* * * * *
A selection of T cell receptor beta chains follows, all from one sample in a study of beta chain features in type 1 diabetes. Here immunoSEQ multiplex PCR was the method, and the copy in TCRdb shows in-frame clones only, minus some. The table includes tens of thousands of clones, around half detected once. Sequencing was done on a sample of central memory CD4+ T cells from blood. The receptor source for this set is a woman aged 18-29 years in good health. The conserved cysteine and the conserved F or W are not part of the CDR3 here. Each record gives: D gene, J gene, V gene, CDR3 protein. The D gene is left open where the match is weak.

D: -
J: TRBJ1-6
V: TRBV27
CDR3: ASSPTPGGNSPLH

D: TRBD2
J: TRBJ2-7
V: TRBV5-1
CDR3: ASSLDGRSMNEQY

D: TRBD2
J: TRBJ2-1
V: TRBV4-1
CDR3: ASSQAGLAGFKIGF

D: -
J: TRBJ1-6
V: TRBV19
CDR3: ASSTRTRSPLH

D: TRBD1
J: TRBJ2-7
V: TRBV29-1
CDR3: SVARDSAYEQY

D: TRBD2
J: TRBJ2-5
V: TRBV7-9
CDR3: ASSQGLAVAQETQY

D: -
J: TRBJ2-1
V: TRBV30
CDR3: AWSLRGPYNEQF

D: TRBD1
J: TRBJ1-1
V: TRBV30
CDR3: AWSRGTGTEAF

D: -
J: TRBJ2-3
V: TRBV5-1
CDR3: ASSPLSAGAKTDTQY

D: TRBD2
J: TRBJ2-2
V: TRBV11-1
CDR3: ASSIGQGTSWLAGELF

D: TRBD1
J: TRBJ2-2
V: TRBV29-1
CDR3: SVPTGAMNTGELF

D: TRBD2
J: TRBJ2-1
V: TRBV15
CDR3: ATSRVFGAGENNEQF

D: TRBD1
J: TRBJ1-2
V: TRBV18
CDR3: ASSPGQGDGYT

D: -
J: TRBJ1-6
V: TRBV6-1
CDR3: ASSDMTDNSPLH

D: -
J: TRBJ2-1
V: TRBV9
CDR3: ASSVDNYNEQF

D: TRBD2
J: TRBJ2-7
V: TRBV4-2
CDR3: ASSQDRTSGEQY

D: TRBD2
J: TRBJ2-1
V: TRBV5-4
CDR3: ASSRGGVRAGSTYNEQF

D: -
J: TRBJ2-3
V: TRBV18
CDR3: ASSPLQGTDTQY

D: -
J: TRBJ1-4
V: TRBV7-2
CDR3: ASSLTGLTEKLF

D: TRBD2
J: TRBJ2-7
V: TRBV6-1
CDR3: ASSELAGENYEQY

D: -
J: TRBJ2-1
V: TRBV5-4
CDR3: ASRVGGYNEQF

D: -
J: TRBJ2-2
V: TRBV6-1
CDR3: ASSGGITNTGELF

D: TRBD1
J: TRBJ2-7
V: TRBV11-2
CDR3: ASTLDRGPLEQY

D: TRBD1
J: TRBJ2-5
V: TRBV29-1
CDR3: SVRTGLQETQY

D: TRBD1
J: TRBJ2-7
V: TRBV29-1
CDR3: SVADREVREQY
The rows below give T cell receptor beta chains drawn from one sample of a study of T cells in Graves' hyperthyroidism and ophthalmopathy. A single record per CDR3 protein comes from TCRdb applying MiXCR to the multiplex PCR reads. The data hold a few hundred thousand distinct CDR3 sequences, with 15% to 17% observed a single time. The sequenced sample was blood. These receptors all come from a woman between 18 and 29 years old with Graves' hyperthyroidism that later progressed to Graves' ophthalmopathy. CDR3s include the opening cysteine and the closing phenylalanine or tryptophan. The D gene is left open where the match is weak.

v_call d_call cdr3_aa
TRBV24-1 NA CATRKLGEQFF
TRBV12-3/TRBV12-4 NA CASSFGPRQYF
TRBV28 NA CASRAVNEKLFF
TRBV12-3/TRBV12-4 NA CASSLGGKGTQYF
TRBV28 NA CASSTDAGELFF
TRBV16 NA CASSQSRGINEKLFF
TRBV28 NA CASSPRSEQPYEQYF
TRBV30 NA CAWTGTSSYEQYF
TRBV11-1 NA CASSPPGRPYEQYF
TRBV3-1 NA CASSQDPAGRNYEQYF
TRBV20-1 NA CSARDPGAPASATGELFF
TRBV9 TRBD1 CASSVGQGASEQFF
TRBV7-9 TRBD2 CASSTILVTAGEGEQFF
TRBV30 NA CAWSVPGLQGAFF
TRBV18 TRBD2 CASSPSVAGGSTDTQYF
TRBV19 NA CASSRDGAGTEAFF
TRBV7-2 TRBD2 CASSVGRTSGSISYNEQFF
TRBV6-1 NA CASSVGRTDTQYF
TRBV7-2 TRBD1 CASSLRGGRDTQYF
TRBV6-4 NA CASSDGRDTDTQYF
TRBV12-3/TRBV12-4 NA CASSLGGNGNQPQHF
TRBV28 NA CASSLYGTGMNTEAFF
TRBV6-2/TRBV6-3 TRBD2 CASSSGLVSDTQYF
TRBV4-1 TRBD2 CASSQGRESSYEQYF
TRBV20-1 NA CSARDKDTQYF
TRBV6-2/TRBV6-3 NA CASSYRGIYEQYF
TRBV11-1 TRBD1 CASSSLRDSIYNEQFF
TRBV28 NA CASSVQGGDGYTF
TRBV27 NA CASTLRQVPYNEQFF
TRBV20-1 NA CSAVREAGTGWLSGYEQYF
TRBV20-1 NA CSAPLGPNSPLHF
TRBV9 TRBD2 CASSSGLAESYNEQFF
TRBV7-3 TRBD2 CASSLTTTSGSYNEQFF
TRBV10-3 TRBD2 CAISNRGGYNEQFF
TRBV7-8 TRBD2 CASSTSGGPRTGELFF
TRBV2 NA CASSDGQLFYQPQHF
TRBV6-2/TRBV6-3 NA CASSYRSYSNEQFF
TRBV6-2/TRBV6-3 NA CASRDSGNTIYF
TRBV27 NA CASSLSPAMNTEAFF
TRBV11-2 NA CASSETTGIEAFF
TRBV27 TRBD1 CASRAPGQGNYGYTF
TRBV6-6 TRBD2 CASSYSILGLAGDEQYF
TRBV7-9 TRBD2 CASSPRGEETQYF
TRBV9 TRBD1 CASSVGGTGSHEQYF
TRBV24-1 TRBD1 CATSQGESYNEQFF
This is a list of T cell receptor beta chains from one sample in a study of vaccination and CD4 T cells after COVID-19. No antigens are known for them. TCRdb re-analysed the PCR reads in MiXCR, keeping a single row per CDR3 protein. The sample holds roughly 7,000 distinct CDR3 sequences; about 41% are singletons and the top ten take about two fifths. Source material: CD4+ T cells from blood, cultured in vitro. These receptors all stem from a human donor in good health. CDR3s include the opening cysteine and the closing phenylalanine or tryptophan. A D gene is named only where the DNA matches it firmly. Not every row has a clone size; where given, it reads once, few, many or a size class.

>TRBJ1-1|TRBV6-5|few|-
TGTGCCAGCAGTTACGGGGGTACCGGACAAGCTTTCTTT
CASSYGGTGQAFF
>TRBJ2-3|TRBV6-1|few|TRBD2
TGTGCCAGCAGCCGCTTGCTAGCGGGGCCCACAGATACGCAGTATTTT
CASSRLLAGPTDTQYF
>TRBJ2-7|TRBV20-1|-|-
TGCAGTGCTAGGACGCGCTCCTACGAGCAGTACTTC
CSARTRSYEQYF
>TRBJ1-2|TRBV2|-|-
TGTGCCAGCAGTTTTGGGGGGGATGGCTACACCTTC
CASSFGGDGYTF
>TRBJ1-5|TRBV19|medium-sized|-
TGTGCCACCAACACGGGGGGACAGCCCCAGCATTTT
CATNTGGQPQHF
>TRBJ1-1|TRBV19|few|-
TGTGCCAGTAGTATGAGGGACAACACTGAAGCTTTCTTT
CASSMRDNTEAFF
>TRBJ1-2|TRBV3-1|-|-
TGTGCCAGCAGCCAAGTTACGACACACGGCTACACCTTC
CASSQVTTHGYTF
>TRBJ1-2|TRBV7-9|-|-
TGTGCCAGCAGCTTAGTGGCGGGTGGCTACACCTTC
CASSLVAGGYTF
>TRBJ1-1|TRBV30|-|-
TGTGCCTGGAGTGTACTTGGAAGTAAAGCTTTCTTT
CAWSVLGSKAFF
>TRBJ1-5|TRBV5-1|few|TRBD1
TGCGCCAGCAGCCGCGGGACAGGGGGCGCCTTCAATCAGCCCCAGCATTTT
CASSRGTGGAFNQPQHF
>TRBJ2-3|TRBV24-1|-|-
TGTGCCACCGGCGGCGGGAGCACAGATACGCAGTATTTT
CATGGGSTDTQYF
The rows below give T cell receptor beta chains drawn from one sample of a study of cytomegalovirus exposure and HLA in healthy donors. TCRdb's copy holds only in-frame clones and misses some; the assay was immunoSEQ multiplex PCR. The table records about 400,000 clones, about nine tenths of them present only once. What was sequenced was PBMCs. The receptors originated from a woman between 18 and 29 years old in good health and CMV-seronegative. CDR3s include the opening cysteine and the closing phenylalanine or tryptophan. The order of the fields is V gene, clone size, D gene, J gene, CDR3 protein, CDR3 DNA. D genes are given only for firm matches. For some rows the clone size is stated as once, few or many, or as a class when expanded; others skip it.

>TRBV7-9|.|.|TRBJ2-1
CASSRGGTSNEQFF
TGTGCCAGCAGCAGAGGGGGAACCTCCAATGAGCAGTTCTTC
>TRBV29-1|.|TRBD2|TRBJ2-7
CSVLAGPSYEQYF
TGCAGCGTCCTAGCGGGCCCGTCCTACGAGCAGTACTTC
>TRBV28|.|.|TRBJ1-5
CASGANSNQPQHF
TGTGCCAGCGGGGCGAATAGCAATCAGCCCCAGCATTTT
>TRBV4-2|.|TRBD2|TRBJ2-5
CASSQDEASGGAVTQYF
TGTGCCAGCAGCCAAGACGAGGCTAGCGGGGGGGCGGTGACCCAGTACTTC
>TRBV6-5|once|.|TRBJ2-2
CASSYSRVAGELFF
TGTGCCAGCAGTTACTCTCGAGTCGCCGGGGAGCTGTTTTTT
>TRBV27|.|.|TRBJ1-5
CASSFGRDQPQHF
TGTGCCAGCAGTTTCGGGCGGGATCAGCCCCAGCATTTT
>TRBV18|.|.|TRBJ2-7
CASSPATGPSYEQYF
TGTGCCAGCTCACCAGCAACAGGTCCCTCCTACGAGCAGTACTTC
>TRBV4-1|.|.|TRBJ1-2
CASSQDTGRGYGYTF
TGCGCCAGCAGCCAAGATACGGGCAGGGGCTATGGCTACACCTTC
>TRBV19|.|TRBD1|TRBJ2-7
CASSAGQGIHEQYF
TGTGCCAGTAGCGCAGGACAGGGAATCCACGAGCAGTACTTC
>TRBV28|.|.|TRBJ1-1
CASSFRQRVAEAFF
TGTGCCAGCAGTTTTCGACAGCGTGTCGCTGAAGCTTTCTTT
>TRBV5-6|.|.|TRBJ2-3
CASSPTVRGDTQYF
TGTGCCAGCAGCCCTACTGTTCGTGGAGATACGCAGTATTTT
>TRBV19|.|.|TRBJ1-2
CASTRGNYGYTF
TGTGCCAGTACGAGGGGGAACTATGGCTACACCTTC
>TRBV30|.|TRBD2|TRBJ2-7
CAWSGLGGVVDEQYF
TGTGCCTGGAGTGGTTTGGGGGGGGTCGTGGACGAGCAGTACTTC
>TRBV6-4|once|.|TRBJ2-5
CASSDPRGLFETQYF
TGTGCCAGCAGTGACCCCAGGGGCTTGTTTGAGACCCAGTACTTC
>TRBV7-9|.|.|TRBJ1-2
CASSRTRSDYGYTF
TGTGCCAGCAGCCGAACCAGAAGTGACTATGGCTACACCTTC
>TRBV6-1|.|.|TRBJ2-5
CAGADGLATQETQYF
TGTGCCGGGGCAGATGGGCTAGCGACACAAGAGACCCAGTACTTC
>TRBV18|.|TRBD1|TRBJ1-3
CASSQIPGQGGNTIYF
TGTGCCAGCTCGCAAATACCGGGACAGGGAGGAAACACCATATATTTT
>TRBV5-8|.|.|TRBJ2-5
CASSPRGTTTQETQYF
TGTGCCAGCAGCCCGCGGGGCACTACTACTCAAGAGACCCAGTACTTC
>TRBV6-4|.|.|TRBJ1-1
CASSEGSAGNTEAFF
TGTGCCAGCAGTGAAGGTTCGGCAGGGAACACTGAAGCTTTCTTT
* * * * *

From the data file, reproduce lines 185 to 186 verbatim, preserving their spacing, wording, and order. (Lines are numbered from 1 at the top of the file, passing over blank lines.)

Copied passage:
CASSRGGTSNEQFF
TGTGCCAGCAGCAGAGGGGGAACCTCCAATGAGCAGTTCTTC